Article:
emidln Member since:
2009-03-18

I don't use PBXes to make it work. It works out of the box with Gizmo5 w/o any intermediate connections. Just because they recommend some third party service, doesn't mean I use it. I'm actually a little uncomfortable leaving passwords to every VoIP service I use with PBXes.

For ref, the settings from my phone (when not configured for my personal pbx):

Account Settings->Username: 1747XXXXXXX
Account Settings->Password: (gizmo5 password)
Account Settings->Server: proxy01.sipphone.com
Account Settings->Domain: (leave empty)
Account Settings->Port: 5060
Account Settings->Protocol: UDP

On the PBXes Features menu, I have none of the options set as I don't use PBXes. Call Options/Advanced Options don't seem to affect network connections, so I didn't list those.

The only drawback as far as I can tell, is that if you don't have an data plan (I don't anymore), the native Google Voice client refuses to work (thus you don't have native dialing when calling non-SIP contacts). I remedy this with a bookmark to voice.google.com on my homescreen, but it's honestly a pretty shitty alternative. This isn't really SIPDroid's fault though, more of a problem that Google Voice only appears to use the Edge/3G connection to transfer the request to initiate the phone call.

Edited 2009-11-01 03:55 UTC

Reply Score: 2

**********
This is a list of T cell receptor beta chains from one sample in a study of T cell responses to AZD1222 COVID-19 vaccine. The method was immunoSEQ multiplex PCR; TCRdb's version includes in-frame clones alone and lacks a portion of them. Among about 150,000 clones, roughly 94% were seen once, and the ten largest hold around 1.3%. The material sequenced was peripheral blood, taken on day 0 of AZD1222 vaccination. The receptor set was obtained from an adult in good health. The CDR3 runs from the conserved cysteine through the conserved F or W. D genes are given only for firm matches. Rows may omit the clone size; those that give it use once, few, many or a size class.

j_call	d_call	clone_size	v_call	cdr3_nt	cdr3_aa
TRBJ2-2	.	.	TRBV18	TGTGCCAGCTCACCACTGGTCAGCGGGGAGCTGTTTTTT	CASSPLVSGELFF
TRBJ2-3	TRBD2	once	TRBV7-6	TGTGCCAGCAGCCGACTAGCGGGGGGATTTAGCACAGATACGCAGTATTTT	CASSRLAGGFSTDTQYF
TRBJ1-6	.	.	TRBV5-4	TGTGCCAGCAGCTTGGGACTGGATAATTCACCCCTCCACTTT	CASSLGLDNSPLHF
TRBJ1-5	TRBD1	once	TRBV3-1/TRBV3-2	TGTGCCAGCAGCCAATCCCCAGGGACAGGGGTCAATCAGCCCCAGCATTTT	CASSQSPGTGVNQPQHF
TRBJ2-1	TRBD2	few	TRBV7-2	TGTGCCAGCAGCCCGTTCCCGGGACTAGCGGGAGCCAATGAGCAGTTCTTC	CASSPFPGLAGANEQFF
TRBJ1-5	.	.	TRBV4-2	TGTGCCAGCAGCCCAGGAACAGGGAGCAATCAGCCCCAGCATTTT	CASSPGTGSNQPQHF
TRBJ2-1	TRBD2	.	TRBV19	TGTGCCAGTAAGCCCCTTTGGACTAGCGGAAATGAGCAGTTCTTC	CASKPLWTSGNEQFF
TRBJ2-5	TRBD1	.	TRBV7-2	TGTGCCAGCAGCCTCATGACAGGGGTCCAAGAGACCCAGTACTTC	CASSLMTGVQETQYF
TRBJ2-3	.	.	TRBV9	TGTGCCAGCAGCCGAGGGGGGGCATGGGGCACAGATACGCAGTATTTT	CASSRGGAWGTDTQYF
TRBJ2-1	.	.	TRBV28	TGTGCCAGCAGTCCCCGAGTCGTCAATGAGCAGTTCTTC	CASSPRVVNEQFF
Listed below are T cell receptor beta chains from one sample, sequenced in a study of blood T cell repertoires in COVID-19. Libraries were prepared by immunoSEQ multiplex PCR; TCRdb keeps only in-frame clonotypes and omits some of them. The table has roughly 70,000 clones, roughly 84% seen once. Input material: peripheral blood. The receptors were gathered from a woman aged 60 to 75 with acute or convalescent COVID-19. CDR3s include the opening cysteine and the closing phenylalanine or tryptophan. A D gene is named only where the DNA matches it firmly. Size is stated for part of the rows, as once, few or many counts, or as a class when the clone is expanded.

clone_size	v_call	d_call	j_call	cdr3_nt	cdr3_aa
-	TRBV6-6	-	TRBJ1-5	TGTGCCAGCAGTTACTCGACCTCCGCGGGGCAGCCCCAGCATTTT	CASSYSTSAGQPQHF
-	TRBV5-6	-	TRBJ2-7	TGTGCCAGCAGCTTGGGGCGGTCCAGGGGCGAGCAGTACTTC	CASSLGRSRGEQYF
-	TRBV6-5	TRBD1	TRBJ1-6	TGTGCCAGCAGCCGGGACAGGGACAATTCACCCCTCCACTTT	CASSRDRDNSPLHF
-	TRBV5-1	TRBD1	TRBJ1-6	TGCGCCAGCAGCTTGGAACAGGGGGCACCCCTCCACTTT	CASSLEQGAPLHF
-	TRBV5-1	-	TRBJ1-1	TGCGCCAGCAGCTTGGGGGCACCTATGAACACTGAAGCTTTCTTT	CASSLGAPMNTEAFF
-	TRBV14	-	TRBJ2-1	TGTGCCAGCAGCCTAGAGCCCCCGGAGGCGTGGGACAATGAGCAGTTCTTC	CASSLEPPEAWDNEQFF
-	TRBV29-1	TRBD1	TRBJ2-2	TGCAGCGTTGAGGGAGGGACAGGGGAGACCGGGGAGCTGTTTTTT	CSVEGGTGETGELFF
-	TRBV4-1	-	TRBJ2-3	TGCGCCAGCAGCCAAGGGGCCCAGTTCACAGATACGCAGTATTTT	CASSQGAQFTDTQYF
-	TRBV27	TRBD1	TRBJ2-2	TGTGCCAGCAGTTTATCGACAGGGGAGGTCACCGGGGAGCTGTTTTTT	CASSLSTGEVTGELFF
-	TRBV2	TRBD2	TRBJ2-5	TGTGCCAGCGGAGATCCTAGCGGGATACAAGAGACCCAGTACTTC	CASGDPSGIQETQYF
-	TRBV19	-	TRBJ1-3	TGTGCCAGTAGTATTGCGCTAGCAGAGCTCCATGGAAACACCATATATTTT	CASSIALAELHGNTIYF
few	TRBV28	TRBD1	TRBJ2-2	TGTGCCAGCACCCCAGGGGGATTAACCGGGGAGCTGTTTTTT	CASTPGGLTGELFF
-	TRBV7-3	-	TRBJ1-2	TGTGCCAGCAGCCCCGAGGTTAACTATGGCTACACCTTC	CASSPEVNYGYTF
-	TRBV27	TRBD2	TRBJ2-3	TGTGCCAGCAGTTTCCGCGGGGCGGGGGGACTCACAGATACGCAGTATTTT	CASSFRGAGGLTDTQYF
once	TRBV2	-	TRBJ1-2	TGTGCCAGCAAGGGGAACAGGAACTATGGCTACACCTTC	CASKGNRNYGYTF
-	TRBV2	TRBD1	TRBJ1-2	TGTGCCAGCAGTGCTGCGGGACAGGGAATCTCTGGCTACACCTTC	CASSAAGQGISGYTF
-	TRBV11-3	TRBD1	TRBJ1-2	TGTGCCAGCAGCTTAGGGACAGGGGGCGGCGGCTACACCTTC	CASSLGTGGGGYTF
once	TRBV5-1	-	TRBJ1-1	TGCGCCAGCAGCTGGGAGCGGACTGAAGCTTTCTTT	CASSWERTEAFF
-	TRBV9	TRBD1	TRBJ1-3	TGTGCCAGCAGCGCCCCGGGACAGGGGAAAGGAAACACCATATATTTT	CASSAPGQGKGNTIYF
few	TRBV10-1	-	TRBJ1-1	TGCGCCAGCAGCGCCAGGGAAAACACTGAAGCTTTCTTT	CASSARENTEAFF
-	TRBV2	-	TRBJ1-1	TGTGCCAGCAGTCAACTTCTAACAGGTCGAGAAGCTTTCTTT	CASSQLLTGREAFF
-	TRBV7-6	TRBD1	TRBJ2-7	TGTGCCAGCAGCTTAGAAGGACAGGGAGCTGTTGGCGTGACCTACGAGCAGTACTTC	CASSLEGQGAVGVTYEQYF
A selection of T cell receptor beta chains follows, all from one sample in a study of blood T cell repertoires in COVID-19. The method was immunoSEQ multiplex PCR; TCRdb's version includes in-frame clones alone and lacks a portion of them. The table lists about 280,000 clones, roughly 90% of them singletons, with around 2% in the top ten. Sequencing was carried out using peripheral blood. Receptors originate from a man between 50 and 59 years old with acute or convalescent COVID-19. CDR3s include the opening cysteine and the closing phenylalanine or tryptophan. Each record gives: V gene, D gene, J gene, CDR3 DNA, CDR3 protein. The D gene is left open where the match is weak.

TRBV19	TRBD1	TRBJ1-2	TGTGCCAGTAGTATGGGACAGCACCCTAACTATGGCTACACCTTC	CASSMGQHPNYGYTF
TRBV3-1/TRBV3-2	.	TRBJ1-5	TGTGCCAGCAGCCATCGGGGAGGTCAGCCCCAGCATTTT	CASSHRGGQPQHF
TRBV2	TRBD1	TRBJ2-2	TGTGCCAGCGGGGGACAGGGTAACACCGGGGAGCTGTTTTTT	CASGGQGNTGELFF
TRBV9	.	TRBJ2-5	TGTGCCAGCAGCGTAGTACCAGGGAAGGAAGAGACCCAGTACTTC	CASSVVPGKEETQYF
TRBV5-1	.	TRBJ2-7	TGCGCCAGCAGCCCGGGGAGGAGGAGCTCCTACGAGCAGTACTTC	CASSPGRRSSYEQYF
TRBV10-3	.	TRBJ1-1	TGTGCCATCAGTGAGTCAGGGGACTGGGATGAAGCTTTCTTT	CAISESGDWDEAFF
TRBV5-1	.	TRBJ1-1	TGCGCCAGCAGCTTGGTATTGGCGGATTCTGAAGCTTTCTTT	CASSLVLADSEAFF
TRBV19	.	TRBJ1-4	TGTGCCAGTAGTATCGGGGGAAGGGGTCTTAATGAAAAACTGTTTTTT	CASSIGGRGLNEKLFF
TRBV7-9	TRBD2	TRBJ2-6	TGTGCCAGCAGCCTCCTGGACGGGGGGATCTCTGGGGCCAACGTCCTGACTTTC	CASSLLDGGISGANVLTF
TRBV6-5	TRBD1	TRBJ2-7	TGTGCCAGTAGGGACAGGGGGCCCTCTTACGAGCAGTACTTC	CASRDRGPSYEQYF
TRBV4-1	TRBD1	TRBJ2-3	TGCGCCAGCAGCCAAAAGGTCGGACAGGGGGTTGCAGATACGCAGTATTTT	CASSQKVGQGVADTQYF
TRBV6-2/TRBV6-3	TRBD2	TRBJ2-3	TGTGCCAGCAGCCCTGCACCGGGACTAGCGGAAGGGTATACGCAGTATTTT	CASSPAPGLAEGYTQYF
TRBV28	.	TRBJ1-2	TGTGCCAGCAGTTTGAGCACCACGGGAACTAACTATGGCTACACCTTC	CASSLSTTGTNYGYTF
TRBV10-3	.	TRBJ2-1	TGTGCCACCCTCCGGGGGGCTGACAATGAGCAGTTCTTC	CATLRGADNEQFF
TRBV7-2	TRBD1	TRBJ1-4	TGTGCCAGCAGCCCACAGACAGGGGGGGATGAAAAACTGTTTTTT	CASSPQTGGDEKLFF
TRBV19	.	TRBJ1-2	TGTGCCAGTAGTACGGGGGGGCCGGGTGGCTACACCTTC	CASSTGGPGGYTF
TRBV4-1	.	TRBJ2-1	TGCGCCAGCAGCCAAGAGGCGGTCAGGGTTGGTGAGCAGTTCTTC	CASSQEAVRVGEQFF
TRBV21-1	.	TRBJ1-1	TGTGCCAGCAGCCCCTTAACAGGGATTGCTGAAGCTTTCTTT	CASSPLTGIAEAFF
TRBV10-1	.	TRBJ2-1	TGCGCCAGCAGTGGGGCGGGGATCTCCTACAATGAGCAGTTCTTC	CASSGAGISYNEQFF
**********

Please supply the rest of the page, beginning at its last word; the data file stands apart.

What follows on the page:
RE[3]: SIP Client
by Eugenia on Sun 1st Nov 2009 05:40 UTC in reply to "RE[2]: SIP Client"
Eugenia Member since:
2005-06-28

I had tried that with a G1 and it didn't work. I tried with the Hero, it didn't work. Opening a UDP port on my router, didn't help either. However, I just managed to make it register by changing UDP to TCP. I will update the article.

Edited 2009-11-01 05:42 UTC

Reply Score: 1

RE[4]: SIP Client
by Eugenia on Sun 1st Nov 2009 06:51 UTC in reply to "RE[3]: SIP Client"
Eugenia Member since:
2005-06-28

False alarm! The registration only works once every ~TEN retries. And it unregisters all by itself after a while, and then fails to re-register. I am afraid that SIPdroid just doesn't work properly on my network. I have opened the UDP/TCP ports too, just in case, but no cake. Other iPhone/PDA/PC clients on various platforms don't have a problem registering btw. So I am inclined to believe that this is a SIPdroid bug or incompatibility.